Natural gas liquids and liquefied refinery gases output will increase to 3.5 million b/d this year from last year's 3.27 million b/d. Most of this growth is expected to come from additional ethane and propane production following increases in demand for petrochemical feedstock in the US and abroad.

Imports, exports

US imported an estimated 7.9 million b/d of crude during this year's first half, up from an average of 7.35 million b/d last year, reversing a years-long decline. For the full year, oil imports will remain elevated and average 8 million b/d, OGJ forecasts.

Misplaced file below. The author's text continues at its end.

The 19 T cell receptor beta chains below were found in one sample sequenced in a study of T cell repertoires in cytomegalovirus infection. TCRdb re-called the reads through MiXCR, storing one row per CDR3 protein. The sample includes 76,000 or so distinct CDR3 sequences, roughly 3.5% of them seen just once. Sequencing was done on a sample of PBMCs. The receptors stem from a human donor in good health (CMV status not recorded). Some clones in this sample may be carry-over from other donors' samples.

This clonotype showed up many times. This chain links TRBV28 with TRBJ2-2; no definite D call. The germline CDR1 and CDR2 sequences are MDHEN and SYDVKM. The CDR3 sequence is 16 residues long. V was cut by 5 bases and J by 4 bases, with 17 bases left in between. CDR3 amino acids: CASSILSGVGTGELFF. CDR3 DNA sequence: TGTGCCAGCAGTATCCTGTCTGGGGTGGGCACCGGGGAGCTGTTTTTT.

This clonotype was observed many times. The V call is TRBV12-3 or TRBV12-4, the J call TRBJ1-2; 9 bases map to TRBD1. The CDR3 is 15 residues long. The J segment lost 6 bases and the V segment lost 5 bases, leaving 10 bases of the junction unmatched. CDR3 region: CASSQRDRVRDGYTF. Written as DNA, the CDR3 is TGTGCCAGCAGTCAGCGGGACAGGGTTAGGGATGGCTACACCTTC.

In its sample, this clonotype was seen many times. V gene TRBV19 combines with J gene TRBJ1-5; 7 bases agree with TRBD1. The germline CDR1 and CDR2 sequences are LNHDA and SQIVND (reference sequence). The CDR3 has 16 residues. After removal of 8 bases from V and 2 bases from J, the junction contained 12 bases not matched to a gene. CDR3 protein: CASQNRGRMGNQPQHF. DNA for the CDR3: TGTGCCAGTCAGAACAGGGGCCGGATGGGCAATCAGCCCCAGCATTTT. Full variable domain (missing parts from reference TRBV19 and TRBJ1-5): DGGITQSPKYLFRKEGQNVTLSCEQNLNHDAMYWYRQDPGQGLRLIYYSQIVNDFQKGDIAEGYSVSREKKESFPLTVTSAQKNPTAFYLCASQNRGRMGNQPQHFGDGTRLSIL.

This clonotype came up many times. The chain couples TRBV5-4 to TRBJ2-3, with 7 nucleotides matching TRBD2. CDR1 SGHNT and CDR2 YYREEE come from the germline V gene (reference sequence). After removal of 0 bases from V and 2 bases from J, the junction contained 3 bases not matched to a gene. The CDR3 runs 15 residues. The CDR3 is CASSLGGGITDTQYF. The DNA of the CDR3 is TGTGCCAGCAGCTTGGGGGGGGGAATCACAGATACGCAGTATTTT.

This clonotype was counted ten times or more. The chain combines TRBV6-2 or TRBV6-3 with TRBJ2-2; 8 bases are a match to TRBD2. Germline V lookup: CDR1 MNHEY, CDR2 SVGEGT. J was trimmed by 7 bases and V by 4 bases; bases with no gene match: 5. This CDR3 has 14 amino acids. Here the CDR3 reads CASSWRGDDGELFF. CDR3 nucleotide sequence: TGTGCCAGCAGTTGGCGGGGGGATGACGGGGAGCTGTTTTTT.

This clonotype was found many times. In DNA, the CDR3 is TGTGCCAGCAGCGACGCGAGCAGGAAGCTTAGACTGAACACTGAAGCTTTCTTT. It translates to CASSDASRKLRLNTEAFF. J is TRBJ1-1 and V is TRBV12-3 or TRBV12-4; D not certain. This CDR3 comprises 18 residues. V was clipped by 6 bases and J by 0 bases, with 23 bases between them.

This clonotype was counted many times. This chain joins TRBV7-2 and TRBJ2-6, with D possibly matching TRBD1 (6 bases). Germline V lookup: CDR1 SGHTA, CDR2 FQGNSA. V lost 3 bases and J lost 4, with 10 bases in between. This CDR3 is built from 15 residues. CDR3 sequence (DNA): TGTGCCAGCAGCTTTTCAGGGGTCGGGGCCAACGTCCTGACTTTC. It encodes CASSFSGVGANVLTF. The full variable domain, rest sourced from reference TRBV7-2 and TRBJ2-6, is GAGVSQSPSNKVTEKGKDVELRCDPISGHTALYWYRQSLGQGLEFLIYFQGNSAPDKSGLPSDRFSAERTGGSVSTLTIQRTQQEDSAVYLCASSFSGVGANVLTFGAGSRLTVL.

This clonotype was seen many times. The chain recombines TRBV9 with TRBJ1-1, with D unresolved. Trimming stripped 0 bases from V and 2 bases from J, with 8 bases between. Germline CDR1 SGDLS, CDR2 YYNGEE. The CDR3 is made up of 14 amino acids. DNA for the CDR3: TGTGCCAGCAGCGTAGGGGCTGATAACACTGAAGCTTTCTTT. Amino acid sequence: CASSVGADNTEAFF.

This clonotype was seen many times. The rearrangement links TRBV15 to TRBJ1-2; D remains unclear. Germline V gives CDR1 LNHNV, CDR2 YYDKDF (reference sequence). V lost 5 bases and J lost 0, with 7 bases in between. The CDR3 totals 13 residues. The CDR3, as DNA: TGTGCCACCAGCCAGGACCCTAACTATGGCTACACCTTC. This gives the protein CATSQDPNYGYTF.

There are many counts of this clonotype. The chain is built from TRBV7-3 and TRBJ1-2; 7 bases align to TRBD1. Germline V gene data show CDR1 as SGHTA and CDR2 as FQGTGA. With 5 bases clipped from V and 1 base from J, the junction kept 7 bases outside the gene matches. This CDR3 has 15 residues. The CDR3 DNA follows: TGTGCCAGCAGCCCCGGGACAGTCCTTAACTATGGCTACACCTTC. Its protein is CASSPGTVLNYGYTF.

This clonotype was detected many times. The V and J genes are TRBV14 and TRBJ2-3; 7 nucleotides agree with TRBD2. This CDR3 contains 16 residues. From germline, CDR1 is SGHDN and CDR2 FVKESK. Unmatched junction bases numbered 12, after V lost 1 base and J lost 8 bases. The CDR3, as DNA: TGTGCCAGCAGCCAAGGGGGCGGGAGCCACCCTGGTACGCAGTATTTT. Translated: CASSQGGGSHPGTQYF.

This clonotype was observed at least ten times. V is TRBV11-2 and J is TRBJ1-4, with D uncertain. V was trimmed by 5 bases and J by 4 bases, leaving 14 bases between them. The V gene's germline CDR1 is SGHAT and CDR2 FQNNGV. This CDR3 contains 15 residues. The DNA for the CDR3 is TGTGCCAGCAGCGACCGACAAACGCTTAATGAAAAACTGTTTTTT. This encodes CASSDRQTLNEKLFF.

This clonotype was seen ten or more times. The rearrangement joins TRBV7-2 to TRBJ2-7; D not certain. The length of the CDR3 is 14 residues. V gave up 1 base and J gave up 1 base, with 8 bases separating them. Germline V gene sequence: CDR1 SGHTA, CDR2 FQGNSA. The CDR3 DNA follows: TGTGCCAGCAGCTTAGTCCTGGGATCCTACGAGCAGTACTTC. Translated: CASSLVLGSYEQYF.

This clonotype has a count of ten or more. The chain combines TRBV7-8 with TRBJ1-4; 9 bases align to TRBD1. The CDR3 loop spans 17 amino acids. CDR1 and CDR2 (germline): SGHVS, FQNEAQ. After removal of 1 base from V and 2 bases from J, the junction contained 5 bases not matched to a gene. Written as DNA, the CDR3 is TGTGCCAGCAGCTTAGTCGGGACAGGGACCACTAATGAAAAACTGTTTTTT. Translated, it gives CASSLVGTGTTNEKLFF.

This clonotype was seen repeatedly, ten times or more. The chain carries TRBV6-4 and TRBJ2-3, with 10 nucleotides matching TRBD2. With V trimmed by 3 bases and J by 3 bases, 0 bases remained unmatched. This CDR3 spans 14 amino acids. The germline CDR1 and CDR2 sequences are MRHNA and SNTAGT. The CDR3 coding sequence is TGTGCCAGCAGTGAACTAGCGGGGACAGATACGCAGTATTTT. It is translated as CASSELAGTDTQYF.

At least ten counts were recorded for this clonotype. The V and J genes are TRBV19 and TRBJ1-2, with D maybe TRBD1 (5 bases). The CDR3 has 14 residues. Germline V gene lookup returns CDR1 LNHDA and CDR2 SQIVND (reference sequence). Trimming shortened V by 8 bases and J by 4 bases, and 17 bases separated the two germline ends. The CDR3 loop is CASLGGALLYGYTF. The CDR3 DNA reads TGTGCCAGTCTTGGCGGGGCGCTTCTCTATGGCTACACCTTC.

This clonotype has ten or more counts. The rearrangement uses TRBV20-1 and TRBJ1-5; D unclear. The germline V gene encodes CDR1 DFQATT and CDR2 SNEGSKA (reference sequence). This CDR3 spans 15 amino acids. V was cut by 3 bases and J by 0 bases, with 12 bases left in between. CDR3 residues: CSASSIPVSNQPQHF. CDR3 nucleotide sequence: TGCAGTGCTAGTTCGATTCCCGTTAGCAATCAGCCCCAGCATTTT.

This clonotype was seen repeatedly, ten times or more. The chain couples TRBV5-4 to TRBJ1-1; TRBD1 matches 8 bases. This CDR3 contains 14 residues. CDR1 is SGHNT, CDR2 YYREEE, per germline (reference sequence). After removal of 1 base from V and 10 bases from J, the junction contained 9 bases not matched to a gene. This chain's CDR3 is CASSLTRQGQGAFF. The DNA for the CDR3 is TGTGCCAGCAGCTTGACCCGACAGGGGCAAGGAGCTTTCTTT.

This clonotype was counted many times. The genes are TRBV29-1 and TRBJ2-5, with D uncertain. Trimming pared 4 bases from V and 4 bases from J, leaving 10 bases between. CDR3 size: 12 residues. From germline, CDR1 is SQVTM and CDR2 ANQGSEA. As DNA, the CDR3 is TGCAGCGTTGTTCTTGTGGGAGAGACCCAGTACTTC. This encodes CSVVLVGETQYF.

Crude imports are trending up due to falling US oil production, higher demand from refineries, and the relative price strength of WTI and Louisiana Light Sweet crudes relative to Brent.

During this year's first quarter, the leading source of US crude imports was Canada, which supplied 3.43 million b/d, 43.6% of the total. Next was Saudi Arabia at 1.11 million b/d then Venezuela, at 716,000 b/d, and Mexico, 566,000 b/d.

Total US crude imports from OPEC increased 12.6% in the first quarter, compared with a contraction of 10.8% last year. Imports from Nigeria surged to 269,000 b/d in March, compared with an average of 57,000 for all of 2015. Imports from Saudi Arabia also surged to 1.26 million b/d in March from January's 1.05 million b/d.

Crude imports from non-OPEC countries averaged 4.85 million b/d for the first 3 months of 2016, compared to an average of 4.67 million b/d for full year 2015.